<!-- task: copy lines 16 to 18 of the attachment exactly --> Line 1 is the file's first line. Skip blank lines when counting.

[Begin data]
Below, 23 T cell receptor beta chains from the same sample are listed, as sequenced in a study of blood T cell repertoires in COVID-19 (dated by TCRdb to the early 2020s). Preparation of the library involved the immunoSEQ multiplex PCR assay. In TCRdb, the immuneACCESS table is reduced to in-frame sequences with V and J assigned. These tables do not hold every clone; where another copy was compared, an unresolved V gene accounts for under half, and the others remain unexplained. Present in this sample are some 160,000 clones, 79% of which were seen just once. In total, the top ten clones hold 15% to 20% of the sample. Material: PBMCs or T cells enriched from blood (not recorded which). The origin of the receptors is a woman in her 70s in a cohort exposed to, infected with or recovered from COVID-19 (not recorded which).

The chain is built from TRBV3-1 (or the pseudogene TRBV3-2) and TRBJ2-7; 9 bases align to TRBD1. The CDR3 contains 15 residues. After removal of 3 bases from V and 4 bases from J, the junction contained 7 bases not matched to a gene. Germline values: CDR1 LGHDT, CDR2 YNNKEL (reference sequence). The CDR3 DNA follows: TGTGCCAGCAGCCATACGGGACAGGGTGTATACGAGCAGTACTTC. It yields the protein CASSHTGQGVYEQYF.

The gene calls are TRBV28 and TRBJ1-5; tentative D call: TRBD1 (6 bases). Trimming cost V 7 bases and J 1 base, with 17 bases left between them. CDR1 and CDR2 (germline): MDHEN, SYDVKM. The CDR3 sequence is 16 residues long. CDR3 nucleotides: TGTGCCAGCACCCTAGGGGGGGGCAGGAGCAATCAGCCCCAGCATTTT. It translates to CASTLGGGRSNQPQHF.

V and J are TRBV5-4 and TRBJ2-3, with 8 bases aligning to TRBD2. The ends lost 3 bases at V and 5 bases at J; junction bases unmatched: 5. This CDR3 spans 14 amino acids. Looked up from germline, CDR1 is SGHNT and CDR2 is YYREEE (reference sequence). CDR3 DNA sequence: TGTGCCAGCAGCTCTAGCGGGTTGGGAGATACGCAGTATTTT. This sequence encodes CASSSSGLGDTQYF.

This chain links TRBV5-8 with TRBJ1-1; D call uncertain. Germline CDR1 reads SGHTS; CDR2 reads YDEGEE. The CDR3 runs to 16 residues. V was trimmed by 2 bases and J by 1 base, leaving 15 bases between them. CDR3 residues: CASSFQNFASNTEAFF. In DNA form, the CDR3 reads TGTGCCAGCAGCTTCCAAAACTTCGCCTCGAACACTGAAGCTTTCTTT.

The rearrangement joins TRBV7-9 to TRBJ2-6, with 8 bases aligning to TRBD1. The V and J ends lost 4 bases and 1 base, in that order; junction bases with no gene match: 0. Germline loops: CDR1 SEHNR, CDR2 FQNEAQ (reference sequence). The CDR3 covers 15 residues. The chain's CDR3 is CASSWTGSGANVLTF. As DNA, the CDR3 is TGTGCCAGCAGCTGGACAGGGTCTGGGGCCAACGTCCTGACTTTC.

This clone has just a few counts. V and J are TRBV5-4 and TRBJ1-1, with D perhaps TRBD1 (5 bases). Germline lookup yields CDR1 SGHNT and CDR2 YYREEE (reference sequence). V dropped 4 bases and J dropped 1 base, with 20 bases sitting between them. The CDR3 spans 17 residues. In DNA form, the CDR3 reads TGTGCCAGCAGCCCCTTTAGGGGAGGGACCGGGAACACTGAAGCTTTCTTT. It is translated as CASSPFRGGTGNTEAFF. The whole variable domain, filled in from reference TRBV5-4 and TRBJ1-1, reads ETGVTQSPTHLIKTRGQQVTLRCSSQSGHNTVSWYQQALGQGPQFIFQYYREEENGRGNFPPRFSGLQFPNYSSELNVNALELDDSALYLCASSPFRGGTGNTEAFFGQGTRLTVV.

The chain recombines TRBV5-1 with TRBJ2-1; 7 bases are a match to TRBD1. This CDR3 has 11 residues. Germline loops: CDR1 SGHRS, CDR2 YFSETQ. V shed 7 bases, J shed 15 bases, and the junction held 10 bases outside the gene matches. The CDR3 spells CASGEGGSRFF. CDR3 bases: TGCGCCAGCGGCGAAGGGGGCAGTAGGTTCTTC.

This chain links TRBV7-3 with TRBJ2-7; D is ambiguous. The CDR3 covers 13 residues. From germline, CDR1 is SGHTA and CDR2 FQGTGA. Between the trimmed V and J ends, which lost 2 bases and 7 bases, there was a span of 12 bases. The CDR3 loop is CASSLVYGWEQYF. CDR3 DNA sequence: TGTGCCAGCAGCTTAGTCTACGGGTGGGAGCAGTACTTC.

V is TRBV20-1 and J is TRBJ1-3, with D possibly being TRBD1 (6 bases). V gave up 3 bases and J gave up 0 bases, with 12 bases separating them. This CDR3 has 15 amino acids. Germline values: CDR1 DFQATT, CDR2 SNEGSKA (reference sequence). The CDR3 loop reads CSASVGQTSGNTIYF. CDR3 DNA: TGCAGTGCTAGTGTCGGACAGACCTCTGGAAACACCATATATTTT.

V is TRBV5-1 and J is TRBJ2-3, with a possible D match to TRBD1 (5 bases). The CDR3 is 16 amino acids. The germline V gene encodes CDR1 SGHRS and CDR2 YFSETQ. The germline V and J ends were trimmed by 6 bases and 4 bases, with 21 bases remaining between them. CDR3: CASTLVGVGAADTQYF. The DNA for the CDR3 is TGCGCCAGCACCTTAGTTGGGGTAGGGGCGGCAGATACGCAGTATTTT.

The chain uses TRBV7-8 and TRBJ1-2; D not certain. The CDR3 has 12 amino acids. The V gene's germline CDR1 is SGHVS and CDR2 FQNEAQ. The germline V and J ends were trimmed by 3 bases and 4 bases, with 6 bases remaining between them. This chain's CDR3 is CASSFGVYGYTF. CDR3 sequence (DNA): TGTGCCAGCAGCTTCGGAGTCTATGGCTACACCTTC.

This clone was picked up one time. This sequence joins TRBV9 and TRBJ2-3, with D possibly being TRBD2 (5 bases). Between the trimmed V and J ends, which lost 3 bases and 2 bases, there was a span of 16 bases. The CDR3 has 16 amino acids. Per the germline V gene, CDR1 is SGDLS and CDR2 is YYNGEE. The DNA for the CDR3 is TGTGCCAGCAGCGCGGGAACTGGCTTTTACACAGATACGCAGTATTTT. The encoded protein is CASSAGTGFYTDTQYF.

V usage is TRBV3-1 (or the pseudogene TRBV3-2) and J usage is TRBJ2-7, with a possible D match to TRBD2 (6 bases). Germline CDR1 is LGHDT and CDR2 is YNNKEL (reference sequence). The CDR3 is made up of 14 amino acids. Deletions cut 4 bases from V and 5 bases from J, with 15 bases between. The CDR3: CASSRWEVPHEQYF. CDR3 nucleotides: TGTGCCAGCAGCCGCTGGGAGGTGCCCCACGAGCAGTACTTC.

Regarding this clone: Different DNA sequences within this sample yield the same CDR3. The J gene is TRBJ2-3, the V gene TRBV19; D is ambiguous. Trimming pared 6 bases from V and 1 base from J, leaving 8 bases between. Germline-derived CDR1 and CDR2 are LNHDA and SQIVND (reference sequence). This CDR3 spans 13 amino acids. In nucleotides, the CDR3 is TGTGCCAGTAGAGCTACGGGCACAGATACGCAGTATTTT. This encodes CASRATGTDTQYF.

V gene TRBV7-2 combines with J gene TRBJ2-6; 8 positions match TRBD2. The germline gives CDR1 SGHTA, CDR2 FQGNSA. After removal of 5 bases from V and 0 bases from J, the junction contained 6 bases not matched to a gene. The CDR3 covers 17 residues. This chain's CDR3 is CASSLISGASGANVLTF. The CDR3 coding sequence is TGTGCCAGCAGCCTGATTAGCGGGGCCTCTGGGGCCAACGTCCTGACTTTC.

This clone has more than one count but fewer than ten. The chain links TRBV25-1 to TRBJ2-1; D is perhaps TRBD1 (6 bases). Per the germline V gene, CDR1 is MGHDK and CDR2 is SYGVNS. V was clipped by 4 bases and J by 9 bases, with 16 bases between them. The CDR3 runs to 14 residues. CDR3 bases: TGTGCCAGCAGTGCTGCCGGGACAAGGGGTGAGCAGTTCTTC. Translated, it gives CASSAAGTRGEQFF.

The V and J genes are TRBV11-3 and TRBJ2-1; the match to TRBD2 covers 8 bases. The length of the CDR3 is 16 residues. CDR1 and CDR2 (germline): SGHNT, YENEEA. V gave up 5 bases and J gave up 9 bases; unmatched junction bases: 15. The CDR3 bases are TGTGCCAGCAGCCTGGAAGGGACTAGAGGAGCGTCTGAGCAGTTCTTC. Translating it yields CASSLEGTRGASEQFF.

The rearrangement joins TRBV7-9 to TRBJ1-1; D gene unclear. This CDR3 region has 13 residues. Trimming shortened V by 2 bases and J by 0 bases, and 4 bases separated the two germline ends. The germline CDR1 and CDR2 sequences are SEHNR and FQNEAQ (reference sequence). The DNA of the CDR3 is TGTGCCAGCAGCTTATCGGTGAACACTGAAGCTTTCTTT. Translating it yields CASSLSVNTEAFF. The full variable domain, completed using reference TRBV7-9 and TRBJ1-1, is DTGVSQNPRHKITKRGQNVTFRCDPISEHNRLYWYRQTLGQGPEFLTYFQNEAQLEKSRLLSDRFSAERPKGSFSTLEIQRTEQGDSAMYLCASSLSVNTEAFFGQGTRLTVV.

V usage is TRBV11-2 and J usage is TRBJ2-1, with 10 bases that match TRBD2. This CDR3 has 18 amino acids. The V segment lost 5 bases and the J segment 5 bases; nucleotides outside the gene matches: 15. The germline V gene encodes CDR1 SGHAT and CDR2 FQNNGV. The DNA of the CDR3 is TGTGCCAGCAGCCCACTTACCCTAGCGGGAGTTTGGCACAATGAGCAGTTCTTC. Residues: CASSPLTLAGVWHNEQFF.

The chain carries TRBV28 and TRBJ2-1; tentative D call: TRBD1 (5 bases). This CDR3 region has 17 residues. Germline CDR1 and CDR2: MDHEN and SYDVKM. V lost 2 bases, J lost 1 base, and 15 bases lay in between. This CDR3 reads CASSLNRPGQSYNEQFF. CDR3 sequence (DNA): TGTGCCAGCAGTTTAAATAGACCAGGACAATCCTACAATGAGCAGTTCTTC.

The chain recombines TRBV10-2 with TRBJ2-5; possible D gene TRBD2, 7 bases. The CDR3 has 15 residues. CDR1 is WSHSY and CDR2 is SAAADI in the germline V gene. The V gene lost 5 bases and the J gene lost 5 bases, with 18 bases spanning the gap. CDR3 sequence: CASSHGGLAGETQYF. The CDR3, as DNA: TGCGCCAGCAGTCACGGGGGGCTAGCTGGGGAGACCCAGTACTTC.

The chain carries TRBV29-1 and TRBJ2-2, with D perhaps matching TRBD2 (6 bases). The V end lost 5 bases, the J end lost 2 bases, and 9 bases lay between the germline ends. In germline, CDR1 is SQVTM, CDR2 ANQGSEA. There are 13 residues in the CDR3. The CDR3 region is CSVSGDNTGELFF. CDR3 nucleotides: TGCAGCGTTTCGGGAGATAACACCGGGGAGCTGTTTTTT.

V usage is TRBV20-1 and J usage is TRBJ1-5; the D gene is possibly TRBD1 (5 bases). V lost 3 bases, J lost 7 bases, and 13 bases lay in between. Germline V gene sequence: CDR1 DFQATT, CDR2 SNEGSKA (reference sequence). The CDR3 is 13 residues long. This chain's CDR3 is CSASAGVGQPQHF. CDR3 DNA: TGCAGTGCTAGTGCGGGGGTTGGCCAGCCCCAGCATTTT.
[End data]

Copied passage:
V gene TRBV7-2 combines with J gene TRBJ2-6; 8 positions match TRBD2. The germline gives CDR1 SGHTA, CDR2 FQGNSA. After removal of 5 bases from V and 0 bases from J, the junction contained 6 bases not matched to a gene. The CDR3 covers 17 residues. This chain's CDR3 is CASSLISGASGANVLTF. The CDR3 coding sequence is TGTGCCAGCAGCCTGATTAGCGGGGCCTCTGGGGCCAACGTCCTGACTTTC.

This clone has more than one count but fewer than ten. The chain links TRBV25-1 to TRBJ2-1; D is perhaps TRBD1 (6 bases). Per the germline V gene, CDR1 is MGHDK and CDR2 is SYGVNS. V was clipped by 4 bases and J by 9 bases, with 16 bases between them. The CDR3 runs to 14 residues. CDR3 bases: TGTGCCAGCAGTGCTGCCGGGACAAGGGGTGAGCAGTTCTTC. Translated, it gives CASSAAGTRGEQFF.

The V and J genes are TRBV11-3 and TRBJ2-1; the match to TRBD2 covers 8 bases. The length of the CDR3 is 16 residues. CDR1 and CDR2 (germline): SGHNT, YENEEA. V gave up 5 bases and J gave up 9 bases; unmatched junction bases: 15. The CDR3 bases are TGTGCCAGCAGCCTGGAAGGGACTAGAGGAGCGTCTGAGCAGTTCTTC. Translating it yields CASSLEGTRGASEQFF.